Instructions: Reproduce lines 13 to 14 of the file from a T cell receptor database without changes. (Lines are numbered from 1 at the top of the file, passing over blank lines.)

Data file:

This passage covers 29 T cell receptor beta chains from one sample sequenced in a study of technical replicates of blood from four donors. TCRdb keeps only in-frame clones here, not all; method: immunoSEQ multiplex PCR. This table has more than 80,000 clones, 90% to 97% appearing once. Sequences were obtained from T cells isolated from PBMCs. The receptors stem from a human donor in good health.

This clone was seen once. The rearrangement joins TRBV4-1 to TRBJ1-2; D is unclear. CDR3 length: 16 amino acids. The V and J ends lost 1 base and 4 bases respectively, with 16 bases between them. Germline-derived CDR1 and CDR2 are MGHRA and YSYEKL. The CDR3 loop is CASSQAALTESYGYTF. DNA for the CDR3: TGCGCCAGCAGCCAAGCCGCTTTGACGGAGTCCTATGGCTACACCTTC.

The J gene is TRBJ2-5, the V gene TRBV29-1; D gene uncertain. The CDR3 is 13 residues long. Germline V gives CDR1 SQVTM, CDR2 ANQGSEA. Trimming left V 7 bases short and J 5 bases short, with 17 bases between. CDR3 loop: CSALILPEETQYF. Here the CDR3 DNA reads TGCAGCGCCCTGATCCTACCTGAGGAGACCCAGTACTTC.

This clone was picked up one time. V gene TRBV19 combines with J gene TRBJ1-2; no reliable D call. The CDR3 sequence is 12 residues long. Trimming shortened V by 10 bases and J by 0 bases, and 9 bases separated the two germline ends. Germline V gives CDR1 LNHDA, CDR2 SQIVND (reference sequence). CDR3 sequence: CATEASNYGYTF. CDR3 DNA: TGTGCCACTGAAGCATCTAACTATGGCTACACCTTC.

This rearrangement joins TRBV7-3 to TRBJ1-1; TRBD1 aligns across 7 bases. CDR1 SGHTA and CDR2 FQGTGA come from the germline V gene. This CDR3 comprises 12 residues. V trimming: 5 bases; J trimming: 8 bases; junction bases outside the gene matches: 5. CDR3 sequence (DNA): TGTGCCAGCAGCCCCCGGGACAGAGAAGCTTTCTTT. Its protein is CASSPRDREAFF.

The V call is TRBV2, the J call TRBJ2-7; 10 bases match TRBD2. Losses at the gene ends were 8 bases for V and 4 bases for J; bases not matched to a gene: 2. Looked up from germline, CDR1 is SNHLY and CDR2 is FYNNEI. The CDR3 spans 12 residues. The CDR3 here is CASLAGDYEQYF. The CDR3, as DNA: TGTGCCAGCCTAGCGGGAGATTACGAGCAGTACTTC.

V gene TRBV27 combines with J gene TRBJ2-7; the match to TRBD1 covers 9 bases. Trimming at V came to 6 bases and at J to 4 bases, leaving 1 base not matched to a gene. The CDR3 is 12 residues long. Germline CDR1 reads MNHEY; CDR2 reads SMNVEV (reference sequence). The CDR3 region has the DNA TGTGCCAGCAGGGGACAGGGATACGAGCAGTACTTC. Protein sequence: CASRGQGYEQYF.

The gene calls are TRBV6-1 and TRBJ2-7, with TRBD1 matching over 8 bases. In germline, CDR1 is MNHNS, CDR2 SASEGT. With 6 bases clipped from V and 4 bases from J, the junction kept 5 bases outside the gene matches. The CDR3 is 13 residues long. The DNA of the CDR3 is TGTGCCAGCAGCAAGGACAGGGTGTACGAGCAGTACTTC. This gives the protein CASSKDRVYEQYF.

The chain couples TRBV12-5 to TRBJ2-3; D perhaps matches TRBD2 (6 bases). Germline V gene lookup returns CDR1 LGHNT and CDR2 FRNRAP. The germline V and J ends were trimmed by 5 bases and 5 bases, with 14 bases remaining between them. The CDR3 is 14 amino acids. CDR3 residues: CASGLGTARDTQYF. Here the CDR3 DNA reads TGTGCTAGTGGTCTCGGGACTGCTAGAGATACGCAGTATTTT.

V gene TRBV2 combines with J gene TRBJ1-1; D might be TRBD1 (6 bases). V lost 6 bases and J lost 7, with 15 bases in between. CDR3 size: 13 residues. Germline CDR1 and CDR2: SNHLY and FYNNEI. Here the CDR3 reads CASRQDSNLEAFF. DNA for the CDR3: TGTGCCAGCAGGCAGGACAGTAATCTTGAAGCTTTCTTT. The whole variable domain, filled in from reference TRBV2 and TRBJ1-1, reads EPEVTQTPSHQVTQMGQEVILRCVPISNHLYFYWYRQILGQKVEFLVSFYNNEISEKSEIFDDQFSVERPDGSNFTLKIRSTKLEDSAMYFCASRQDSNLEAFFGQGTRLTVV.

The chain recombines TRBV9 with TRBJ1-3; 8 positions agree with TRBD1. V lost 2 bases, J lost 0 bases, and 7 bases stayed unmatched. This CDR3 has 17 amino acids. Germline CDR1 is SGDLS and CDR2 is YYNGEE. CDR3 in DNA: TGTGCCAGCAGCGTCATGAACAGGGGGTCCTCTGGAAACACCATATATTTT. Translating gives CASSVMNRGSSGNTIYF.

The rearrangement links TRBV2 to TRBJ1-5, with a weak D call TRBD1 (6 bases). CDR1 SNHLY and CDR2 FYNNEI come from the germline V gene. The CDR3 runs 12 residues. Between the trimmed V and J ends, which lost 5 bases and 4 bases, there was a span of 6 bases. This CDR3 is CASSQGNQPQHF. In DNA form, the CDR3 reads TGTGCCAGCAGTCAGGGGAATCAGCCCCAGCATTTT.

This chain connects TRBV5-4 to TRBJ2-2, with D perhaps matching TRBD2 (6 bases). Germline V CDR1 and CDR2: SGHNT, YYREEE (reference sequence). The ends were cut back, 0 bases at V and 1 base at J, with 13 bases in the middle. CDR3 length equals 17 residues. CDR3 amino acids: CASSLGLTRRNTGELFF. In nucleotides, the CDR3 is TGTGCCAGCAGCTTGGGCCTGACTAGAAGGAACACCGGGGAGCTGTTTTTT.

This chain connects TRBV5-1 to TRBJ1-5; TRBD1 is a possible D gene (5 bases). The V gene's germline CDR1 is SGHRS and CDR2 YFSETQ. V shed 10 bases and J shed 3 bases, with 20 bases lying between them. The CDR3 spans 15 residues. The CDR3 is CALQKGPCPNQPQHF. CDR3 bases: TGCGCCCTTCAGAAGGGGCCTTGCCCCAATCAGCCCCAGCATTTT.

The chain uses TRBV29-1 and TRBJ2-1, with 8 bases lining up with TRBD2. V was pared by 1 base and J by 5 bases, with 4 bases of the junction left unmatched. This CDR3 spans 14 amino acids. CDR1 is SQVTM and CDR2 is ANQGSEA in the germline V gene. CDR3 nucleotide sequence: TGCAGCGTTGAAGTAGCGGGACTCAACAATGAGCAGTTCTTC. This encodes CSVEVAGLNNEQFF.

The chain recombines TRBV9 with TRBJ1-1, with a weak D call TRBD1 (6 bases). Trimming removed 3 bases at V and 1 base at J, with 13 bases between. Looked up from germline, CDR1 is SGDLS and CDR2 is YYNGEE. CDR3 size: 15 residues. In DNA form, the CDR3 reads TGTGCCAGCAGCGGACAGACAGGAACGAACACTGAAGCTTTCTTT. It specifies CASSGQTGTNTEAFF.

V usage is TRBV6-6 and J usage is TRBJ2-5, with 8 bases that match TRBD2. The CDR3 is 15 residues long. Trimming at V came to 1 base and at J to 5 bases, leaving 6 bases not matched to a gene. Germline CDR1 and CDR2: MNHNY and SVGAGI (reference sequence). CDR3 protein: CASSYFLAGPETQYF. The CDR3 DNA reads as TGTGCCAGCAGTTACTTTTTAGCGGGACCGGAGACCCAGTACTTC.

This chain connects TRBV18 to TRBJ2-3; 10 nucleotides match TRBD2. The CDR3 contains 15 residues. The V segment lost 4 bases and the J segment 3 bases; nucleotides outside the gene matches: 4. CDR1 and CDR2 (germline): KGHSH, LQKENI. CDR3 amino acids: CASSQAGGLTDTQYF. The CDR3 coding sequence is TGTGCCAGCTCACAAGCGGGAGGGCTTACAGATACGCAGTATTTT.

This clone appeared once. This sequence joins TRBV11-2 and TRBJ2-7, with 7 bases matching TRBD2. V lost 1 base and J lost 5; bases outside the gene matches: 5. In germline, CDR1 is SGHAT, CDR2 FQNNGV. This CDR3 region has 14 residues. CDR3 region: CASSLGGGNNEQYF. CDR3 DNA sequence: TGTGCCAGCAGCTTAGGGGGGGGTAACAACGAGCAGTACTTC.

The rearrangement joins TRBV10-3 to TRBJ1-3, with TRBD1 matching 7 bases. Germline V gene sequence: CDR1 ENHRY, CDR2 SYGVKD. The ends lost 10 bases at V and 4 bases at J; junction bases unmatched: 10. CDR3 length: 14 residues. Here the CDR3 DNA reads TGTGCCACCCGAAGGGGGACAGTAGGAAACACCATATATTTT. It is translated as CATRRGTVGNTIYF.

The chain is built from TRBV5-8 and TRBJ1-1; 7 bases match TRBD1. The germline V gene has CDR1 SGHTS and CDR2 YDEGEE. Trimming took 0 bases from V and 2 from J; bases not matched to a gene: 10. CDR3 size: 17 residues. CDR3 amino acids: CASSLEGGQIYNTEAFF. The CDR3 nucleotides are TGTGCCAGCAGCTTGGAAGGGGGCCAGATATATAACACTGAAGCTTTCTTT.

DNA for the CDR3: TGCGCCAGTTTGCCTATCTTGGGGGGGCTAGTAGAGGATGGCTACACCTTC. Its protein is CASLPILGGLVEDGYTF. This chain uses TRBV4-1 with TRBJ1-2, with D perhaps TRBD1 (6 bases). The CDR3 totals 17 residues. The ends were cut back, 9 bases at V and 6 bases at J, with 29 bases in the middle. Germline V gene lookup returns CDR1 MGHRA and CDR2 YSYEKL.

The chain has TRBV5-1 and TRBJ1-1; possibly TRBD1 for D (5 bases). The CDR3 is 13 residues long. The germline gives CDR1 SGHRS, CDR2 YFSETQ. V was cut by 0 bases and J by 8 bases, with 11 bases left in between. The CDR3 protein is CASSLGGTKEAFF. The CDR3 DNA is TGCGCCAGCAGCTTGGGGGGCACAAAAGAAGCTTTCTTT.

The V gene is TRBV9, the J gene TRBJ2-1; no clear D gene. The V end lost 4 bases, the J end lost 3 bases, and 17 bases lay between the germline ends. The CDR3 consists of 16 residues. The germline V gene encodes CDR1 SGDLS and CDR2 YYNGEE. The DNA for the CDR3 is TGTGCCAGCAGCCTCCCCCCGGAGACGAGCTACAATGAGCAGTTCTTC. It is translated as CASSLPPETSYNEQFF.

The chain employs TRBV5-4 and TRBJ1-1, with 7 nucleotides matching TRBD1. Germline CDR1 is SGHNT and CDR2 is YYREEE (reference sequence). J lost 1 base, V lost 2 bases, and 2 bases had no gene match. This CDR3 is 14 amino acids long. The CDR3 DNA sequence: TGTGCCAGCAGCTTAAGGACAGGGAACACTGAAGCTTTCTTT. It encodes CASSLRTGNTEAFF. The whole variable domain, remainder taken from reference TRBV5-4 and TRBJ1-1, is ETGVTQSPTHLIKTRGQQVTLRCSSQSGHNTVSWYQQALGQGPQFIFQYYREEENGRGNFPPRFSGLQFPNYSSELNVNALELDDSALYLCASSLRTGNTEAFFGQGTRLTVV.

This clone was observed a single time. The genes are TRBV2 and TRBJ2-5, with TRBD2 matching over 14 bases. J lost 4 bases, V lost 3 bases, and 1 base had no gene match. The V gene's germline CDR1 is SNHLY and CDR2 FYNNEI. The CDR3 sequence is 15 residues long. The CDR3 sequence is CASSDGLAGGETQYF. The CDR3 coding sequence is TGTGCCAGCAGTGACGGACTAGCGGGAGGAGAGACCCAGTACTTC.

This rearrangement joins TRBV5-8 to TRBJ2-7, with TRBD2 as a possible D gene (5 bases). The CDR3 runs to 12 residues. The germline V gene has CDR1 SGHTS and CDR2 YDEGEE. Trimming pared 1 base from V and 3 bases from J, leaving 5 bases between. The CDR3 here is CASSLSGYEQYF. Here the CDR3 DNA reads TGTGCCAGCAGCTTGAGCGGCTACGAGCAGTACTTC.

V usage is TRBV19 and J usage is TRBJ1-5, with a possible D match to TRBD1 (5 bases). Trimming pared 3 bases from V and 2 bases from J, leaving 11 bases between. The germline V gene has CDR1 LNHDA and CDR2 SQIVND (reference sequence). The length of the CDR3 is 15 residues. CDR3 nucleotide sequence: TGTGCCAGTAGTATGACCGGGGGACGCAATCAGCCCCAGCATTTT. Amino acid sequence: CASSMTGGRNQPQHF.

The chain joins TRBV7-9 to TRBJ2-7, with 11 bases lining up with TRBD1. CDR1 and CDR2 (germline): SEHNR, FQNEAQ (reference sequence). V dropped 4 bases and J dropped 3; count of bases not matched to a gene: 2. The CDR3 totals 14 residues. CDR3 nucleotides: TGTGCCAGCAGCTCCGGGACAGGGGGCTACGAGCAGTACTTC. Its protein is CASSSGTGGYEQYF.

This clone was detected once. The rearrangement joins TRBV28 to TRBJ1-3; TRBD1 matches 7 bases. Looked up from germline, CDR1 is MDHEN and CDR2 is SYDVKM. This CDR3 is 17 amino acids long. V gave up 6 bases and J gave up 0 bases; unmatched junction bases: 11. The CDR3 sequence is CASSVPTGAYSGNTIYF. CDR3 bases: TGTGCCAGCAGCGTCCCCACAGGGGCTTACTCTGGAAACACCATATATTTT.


This chain connects TRBV5-4 to TRBJ2-2, with D perhaps matching TRBD2 (6 bases). Germline V CDR1 and CDR2: SGHNT, YYREEE (reference sequence). The ends were cut back, 0 bases at V and 1 base at J, with 13 bases in the middle. CDR3 length equals 17 residues. CDR3 amino acids: CASSLGLTRRNTGELFF. In nucleotides, the CDR3 is TGTGCCAGCAGCTTGGGCCTGACTAGAAGGAACACCGGGGAGCTGTTTTTT.

This chain connects TRBV5-1 to TRBJ1-5; TRBD1 is a possible D gene (5 bases). The V gene's germline CDR1 is SGHRS and CDR2 YFSETQ. V shed 10 bases and J shed 3 bases, with 20 bases lying between them. The CDR3 spans 15 residues. The CDR3 is CALQKGPCPNQPQHF. CDR3 bases: TGCGCCCTTCAGAAGGGGCCTTGCCCCAATCAGCCCCAGCATTTT.